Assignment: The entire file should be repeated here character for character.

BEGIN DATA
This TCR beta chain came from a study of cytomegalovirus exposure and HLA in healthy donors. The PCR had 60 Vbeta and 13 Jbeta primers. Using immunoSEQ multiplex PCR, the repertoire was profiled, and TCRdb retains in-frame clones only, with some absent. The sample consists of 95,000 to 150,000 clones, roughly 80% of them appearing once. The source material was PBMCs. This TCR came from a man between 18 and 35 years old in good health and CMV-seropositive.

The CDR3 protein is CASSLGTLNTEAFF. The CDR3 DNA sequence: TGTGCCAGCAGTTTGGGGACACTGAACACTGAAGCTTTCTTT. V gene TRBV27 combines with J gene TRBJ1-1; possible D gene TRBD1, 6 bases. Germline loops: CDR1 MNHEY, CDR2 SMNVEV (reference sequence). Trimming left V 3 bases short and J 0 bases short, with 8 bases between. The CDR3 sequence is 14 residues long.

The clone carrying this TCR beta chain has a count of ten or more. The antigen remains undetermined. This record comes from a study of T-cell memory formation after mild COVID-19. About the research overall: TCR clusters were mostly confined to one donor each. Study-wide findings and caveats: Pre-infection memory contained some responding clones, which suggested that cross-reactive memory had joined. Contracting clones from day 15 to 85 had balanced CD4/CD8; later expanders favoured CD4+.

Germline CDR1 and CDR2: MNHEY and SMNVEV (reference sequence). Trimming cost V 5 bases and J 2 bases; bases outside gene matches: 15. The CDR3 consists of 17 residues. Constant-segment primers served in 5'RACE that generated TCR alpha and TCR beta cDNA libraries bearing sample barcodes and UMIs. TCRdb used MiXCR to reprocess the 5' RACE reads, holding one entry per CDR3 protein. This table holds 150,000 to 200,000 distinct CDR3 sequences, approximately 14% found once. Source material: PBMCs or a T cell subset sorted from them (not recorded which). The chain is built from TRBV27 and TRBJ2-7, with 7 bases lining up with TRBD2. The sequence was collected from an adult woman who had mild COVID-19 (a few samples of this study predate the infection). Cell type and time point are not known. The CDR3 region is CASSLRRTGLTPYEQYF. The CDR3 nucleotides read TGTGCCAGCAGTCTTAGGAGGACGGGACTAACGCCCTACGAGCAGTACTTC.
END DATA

This TCR beta chain came from a study of cytomegalovirus exposure and HLA in healthy donors. The PCR had 60 Vbeta and 13 Jbeta primers. Using immunoSEQ multiplex PCR, the repertoire was profiled, and TCRdb retains in-frame clones only, with some absent. The sample consists of 95,000 to 150,000 clones, roughly 80% of them appearing once. The source material was PBMCs. This TCR came from a man between 18 and 35 years old in good health and CMV-seropositive.

The CDR3 protein is CASSLGTLNTEAFF. The CDR3 DNA sequence: TGTGCCAGCAGTTTGGGGACACTGAACACTGAAGCTTTCTTT. V gene TRBV27 combines with J gene TRBJ1-1; possible D gene TRBD1, 6 bases. Germline loops: CDR1 MNHEY, CDR2 SMNVEV (reference sequence). Trimming left V 3 bases short and J 0 bases short, with 8 bases between. The CDR3 sequence is 14 residues long.

The clone carrying this TCR beta chain has a count of ten or more. The antigen remains undetermined. This record comes from a study of T-cell memory formation after mild COVID-19. About the research overall: TCR clusters were mostly confined to one donor each. Study-wide findings and caveats: Pre-infection memory contained some responding clones, which suggested that cross-reactive memory had joined. Contracting clones from day 15 to 85 had balanced CD4/CD8; later expanders favoured CD4+.

Germline CDR1 and CDR2: MNHEY and SMNVEV (reference sequence). Trimming cost V 5 bases and J 2 bases; bases outside gene matches: 15. The CDR3 consists of 17 residues. Constant-segment primers served in 5'RACE that generated TCR alpha and TCR beta cDNA libraries bearing sample barcodes and UMIs. TCRdb used MiXCR to reprocess the 5' RACE reads, holding one entry per CDR3 protein. This table holds 150,000 to 200,000 distinct CDR3 sequences, approximately 14% found once. Source material: PBMCs or a T cell subset sorted from them (not recorded which). The chain is built from TRBV27 and TRBJ2-7, with 7 bases lining up with TRBD2. The sequence was collected from an adult woman who had mild COVID-19 (a few samples of this study predate the infection). Cell type and time point are not known. The CDR3 region is CASSLRRTGLTPYEQYF. The CDR3 nucleotides read TGTGCCAGCAGTCTTAGGAGGACGGGACTAACGCCCTACGAGCAGTACTTC.